BLM Move Pushes Forward Amid Controversy, Congressional Opposition
The Bureau of Land Management is moving more staff and—perhaps most significantly—its headquarters to the Mountain West.
Depending on who you ask, relocating the BLM’s headquarters from Washington, D.C. to Grand Junction, Colorado will make the agency more efficient, give preferential treatment to the fossil fuel industry—or even functionally dismantle it.
By the end of next year, 27 BLM staffers will likely move to the idyllic town halfway between Denver and Salt Lake City. And hundreds more will be scattered across the West.
Grand Junction Mayor Rick Taggart says the shake-up will give his city a stronger political voice.
“As a smaller city in western Colorado, we’re not as well-known,” Taggart said. “And because of that sometimes, we don’t have the voice even in our state government that we’d like to have.”
But it’s not just local voices expected to be amplified.
Jeremy Gelman, an assistant professor of political science at the University of Nevada, Reno, where he studies Congressional partisanship and agenda-setting, says industry also stands to benefit.
“In the case of the BLM, mining interests, logging companies, farmers, ranchers, their locus of power—their epicenter of where most of their people are—is out West,” Gelman said. “And Republicans want those folks [to have] easy access to BLM when regulations are being written.”
And some of those folks will be close, very close.
The Grand Junction headquarters will be in the same building as a corporate office for Chevron, a state oil and gas association, and Laramie Energy, an oil and gas producer. In a statement, a BLM spokesperson said any suggestion that the location was chosen to give select special interest groups unethical access is “flagrant and ironic.”
Gelman says it’s hard to know the intentions behind the decision, but overall, he says there’s no doubt the move will make it easier for industry interests to access BLM bureaucrats—and harder for national environmental groups who employ lobbyists in Washington.
“For really big stuff, you’re going to expect all the big players to show up,” Gelman said. “But for the smaller day-to-day stuff—who you’re hearing from, what’s important, what’s not important—that sort of access does matter. It’s not everything, but it does sort of tilt the playing field a little bit to who can get that face-to-face time.”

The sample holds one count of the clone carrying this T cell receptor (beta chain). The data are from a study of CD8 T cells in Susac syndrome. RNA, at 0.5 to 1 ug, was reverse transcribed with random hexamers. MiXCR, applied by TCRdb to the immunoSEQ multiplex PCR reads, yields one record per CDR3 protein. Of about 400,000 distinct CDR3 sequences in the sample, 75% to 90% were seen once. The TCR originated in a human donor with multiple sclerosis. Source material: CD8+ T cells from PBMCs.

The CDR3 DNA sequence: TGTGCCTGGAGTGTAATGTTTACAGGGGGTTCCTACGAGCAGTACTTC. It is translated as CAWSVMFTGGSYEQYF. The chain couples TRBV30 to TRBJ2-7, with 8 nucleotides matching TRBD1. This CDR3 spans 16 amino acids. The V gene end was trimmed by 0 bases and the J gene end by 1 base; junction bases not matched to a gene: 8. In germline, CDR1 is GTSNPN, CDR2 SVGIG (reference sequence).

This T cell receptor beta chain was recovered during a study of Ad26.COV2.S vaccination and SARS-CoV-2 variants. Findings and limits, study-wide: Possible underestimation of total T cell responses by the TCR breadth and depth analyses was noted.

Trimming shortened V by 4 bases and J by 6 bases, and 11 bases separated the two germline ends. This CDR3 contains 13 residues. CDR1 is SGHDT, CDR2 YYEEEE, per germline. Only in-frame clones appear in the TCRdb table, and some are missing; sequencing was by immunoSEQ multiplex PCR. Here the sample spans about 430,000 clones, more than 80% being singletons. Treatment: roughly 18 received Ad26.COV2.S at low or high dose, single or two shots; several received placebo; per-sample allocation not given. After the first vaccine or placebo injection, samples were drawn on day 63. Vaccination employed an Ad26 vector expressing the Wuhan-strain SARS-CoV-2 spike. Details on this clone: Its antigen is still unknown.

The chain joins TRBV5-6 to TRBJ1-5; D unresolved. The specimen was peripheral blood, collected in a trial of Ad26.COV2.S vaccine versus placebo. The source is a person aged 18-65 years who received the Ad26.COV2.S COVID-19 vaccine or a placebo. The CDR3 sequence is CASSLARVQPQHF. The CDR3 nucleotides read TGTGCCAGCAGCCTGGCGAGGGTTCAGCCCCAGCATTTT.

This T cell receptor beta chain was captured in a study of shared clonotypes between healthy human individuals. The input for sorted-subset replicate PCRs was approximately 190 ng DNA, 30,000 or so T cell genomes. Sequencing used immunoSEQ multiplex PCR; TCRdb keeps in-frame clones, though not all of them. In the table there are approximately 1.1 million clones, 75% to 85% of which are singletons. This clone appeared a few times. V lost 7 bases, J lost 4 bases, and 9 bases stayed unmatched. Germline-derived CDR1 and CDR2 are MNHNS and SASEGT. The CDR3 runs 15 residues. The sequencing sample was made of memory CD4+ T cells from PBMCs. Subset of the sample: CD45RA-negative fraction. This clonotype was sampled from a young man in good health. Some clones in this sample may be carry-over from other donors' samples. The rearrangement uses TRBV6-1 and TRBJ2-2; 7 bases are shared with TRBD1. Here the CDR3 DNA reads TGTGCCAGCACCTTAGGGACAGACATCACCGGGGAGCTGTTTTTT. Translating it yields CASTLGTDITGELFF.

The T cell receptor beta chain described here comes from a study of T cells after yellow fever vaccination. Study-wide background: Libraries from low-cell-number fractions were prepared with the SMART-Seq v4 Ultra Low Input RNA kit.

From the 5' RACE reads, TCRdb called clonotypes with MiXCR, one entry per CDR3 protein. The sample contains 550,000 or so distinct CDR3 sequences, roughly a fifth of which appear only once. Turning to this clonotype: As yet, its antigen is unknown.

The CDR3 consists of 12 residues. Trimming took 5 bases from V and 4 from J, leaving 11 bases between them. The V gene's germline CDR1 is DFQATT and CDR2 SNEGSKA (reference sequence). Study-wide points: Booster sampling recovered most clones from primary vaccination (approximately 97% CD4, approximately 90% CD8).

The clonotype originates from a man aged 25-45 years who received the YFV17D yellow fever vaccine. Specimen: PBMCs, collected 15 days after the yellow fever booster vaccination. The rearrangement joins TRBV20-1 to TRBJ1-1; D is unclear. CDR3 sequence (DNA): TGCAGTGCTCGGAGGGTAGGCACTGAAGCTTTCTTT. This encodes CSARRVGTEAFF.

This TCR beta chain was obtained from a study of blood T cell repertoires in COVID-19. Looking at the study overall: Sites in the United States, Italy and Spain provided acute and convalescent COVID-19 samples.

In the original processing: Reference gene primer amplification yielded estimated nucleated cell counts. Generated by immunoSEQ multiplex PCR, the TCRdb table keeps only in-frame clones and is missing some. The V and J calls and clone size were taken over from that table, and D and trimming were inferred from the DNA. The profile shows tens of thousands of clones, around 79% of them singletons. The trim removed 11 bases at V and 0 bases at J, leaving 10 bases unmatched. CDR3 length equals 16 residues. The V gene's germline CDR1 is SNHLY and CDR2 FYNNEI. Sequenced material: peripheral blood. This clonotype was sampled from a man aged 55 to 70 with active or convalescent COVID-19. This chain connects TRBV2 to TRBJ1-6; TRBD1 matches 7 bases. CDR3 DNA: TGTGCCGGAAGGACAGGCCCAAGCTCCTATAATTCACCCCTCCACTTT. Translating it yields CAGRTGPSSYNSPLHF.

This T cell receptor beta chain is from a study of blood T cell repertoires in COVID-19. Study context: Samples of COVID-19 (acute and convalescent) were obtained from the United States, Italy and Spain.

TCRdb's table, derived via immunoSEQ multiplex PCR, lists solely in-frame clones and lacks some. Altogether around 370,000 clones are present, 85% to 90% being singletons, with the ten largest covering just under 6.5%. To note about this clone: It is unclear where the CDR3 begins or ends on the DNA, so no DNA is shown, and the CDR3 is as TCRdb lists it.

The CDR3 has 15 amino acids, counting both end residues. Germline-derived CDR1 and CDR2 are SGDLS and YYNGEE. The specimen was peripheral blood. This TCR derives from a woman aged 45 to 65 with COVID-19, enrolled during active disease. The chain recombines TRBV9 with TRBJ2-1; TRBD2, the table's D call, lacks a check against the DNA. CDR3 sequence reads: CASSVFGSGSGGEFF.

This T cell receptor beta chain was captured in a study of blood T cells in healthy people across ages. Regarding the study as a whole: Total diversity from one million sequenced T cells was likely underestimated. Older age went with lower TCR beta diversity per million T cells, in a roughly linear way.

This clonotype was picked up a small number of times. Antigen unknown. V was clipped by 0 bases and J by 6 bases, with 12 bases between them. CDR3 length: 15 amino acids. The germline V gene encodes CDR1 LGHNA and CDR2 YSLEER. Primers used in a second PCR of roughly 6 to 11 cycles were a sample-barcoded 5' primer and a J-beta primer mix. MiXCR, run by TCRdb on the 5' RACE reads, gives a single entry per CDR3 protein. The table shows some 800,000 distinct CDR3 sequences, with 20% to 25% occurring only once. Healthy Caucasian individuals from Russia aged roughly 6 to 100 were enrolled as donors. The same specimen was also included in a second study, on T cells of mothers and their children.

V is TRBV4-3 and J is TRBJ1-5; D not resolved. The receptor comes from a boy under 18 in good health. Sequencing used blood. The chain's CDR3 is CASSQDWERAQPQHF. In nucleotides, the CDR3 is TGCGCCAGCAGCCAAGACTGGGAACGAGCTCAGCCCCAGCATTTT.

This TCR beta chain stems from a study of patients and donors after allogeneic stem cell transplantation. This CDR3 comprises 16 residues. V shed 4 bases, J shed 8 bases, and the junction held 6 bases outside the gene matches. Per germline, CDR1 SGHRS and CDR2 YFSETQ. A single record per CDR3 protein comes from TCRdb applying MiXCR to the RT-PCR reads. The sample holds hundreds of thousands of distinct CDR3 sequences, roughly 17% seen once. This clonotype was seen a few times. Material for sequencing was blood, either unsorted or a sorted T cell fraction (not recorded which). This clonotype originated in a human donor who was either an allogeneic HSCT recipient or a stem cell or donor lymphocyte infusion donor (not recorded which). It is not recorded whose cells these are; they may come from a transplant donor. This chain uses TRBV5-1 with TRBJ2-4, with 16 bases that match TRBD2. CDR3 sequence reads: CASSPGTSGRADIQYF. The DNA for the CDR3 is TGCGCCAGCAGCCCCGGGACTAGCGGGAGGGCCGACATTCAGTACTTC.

That’s a selling point for Utah Congressman Rob Bishop, the ranking Republican on the House Natural Resources Committee. He says moving the BLM to the West puts agents closer to the lands they manage and local interests.
“Having people on the ground who have the ability of making the final decision, not just having a job there locally, but also having the ability of making those decisions, that’s going to be a net plus. That’s going to benefit people,” Bishop said.
But it doesn’t appear that some BLM staffers stand to benefit. Many agency employees have expressed frustration over the move. As ProPublica recently reported, 11 BLM employees have already quit, with more resignations expected, despite a relocation incentive.
That has some Democrats and environmental groups worried, saying that losing these seasoned staffers could further strengthen the influence of the oil and gas industry. Bishop doesn’t buy that.
“Why could simply the gas and oil industry have more influence than, say, an environmental group that’s out there, or a cattle ranger that’s out there?” Bishop said, calling it “an argument you come up with to try and find some reason to stop a logical move from going forward.”
Arizona Democrat Raul Grijalva, chairman of the House Natural Resources Committee, can’t see the logic.
“The rationale for it is hard to figure out,” he said. “In fact, I don’t think there is one”—other than, he added, “making sure that...the fossil fuel industry is taken care of above anything else.”
Grijalva says his committee hasn’t been given enough information on the types of jobs moving West, and he’s concerned about decision-making positions being so far away from Congress.
“The last thing you want is little fiefdoms in each state making their own decisions and doing their own procedures,” Grijalva said. “And I think that’s part of the intention—to allow a state that is all for extraction and nothing else to have the freedom to do that without any oversight by the federal government to the law and to other requirements.”
Grijalva says he’s prepared to issue subpoenas if the committee doesn’t get the information it’s looking for.
The House and Senate have both refused to provide funding for the move in the latest budget. But a Department of Interior spokesperson says the relocation is moving forward using funding previously approved by Congress.
This story was produced by the Mountain West News Bureau, a collaboration between Wyoming Public Media, Boise State Public Radio in Idaho, KUER in Salt Lake City, KUNR in Nevada and KRCC and KUNC in Colorado.
The public lands map used in this story comes from Headwaters Economics.
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